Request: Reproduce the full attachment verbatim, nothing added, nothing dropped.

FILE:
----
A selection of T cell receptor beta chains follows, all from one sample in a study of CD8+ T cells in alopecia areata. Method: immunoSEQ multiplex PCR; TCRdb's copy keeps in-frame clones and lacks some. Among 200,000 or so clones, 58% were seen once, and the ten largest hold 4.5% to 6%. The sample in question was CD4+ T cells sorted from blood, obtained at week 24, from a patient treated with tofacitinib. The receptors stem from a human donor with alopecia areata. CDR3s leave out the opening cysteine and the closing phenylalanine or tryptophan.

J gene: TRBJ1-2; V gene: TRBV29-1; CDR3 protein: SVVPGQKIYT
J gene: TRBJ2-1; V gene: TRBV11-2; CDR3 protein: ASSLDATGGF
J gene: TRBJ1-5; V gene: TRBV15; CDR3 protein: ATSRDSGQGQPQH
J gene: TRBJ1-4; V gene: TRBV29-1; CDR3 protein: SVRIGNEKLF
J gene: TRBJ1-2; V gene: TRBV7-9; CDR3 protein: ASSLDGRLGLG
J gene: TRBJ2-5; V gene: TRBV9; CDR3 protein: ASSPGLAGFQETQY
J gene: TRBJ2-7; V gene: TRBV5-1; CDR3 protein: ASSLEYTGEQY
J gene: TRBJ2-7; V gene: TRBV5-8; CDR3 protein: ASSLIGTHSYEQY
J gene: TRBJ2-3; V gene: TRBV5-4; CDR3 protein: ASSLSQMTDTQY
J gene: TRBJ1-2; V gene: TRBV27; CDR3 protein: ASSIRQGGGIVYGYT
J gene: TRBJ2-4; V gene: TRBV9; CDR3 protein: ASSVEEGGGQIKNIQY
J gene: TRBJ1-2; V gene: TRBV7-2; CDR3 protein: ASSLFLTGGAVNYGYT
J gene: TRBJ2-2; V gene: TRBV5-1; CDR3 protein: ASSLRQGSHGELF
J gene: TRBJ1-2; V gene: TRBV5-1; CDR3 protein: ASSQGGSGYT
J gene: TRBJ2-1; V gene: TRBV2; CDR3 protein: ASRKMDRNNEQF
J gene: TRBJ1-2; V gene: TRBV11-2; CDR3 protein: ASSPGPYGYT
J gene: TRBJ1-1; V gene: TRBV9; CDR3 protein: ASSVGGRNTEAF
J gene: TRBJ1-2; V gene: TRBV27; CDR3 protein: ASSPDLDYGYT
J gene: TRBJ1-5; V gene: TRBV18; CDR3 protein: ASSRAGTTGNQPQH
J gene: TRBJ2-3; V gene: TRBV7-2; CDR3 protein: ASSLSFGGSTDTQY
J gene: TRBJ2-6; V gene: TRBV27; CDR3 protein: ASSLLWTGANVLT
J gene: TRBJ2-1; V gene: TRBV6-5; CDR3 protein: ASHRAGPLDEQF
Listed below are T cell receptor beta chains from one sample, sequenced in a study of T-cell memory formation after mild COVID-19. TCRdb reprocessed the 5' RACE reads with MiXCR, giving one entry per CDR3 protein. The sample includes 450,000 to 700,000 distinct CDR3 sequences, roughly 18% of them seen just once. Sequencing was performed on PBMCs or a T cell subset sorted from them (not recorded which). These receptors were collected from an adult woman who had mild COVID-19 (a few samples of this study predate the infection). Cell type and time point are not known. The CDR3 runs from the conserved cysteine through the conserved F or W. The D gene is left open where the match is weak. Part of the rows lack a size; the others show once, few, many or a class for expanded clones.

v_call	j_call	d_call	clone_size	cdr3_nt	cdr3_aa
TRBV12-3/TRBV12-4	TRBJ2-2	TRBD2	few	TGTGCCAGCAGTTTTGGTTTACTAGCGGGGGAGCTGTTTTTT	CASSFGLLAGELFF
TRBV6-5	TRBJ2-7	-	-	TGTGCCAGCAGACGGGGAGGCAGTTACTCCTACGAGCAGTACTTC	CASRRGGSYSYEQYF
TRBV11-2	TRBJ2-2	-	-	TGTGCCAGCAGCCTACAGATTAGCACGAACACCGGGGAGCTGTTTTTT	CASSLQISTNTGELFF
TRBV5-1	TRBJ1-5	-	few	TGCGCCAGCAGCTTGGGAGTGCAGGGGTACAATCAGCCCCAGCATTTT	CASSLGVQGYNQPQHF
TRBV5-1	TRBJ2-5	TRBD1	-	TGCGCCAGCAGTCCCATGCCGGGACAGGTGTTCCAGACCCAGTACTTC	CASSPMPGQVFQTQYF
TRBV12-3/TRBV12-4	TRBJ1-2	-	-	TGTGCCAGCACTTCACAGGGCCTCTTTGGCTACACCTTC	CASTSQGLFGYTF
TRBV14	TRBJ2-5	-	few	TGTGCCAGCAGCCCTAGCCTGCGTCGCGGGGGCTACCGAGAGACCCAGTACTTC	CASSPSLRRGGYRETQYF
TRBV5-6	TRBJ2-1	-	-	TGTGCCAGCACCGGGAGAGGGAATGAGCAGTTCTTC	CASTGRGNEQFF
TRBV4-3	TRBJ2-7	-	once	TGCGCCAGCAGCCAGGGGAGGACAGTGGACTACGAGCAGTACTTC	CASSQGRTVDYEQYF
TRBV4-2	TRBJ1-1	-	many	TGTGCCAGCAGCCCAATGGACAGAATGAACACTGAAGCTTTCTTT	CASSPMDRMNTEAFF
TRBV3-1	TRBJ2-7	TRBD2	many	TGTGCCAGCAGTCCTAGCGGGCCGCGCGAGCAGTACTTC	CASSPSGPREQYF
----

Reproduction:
A selection of T cell receptor beta chains follows, all from one sample in a study of CD8+ T cells in alopecia areata. Method: immunoSEQ multiplex PCR; TCRdb's copy keeps in-frame clones and lacks some. Among 200,000 or so clones, 58% were seen once, and the ten largest hold 4.5% to 6%. The sample in question was CD4+ T cells sorted from blood, obtained at week 24, from a patient treated with tofacitinib. The receptors stem from a human donor with alopecia areata. CDR3s leave out the opening cysteine and the closing phenylalanine or tryptophan.

J gene: TRBJ1-2; V gene: TRBV29-1; CDR3 protein: SVVPGQKIYT
J gene: TRBJ2-1; V gene: TRBV11-2; CDR3 protein: ASSLDATGGF
J gene: TRBJ1-5; V gene: TRBV15; CDR3 protein: ATSRDSGQGQPQH
J gene: TRBJ1-4; V gene: TRBV29-1; CDR3 protein: SVRIGNEKLF
J gene: TRBJ1-2; V gene: TRBV7-9; CDR3 protein: ASSLDGRLGLG
J gene: TRBJ2-5; V gene: TRBV9; CDR3 protein: ASSPGLAGFQETQY
J gene: TRBJ2-7; V gene: TRBV5-1; CDR3 protein: ASSLEYTGEQY
J gene: TRBJ2-7; V gene: TRBV5-8; CDR3 protein: ASSLIGTHSYEQY
J gene: TRBJ2-3; V gene: TRBV5-4; CDR3 protein: ASSLSQMTDTQY
J gene: TRBJ1-2; V gene: TRBV27; CDR3 protein: ASSIRQGGGIVYGYT
J gene: TRBJ2-4; V gene: TRBV9; CDR3 protein: ASSVEEGGGQIKNIQY
J gene: TRBJ1-2; V gene: TRBV7-2; CDR3 protein: ASSLFLTGGAVNYGYT
J gene: TRBJ2-2; V gene: TRBV5-1; CDR3 protein: ASSLRQGSHGELF
J gene: TRBJ1-2; V gene: TRBV5-1; CDR3 protein: ASSQGGSGYT
J gene: TRBJ2-1; V gene: TRBV2; CDR3 protein: ASRKMDRNNEQF
J gene: TRBJ1-2; V gene: TRBV11-2; CDR3 protein: ASSPGPYGYT
J gene: TRBJ1-1; V gene: TRBV9; CDR3 protein: ASSVGGRNTEAF
J gene: TRBJ1-2; V gene: TRBV27; CDR3 protein: ASSPDLDYGYT
J gene: TRBJ1-5; V gene: TRBV18; CDR3 protein: ASSRAGTTGNQPQH
J gene: TRBJ2-3; V gene: TRBV7-2; CDR3 protein: ASSLSFGGSTDTQY
J gene: TRBJ2-6; V gene: TRBV27; CDR3 protein: ASSLLWTGANVLT
J gene: TRBJ2-1; V gene: TRBV6-5; CDR3 protein: ASHRAGPLDEQF
Listed below are T cell receptor beta chains from one sample, sequenced in a study of T-cell memory formation after mild COVID-19. TCRdb reprocessed the 5' RACE reads with MiXCR, giving one entry per CDR3 protein. The sample includes 450,000 to 700,000 distinct CDR3 sequences, roughly 18% of them seen just once. Sequencing was performed on PBMCs or a T cell subset sorted from them (not recorded which). These receptors were collected from an adult woman who had mild COVID-19 (a few samples of this study predate the infection). Cell type and time point are not known. The CDR3 runs from the conserved cysteine through the conserved F or W. The D gene is left open where the match is weak. Part of the rows lack a size; the others show once, few, many or a class for expanded clones.

v_call	j_call	d_call	clone_size	cdr3_nt	cdr3_aa
TRBV12-3/TRBV12-4	TRBJ2-2	TRBD2	few	TGTGCCAGCAGTTTTGGTTTACTAGCGGGGGAGCTGTTTTTT	CASSFGLLAGELFF
TRBV6-5	TRBJ2-7	-	-	TGTGCCAGCAGACGGGGAGGCAGTTACTCCTACGAGCAGTACTTC	CASRRGGSYSYEQYF
TRBV11-2	TRBJ2-2	-	-	TGTGCCAGCAGCCTACAGATTAGCACGAACACCGGGGAGCTGTTTTTT	CASSLQISTNTGELFF
TRBV5-1	TRBJ1-5	-	few	TGCGCCAGCAGCTTGGGAGTGCAGGGGTACAATCAGCCCCAGCATTTT	CASSLGVQGYNQPQHF
TRBV5-1	TRBJ2-5	TRBD1	-	TGCGCCAGCAGTCCCATGCCGGGACAGGTGTTCCAGACCCAGTACTTC	CASSPMPGQVFQTQYF
TRBV12-3/TRBV12-4	TRBJ1-2	-	-	TGTGCCAGCACTTCACAGGGCCTCTTTGGCTACACCTTC	CASTSQGLFGYTF
TRBV14	TRBJ2-5	-	few	TGTGCCAGCAGCCCTAGCCTGCGTCGCGGGGGCTACCGAGAGACCCAGTACTTC	CASSPSLRRGGYRETQYF
TRBV5-6	TRBJ2-1	-	-	TGTGCCAGCACCGGGAGAGGGAATGAGCAGTTCTTC	CASTGRGNEQFF
TRBV4-3	TRBJ2-7	-	once	TGCGCCAGCAGCCAGGGGAGGACAGTGGACTACGAGCAGTACTTC	CASSQGRTVDYEQYF
TRBV4-2	TRBJ1-1	-	many	TGTGCCAGCAGCCCAATGGACAGAATGAACACTGAAGCTTTCTTT	CASSPMDRMNTEAFF
TRBV3-1	TRBJ2-7	TRBD2	many	TGTGCCAGCAGTCCTAGCGGGCCGCGCGAGCAGTACTTC	CASSPSGPREQYF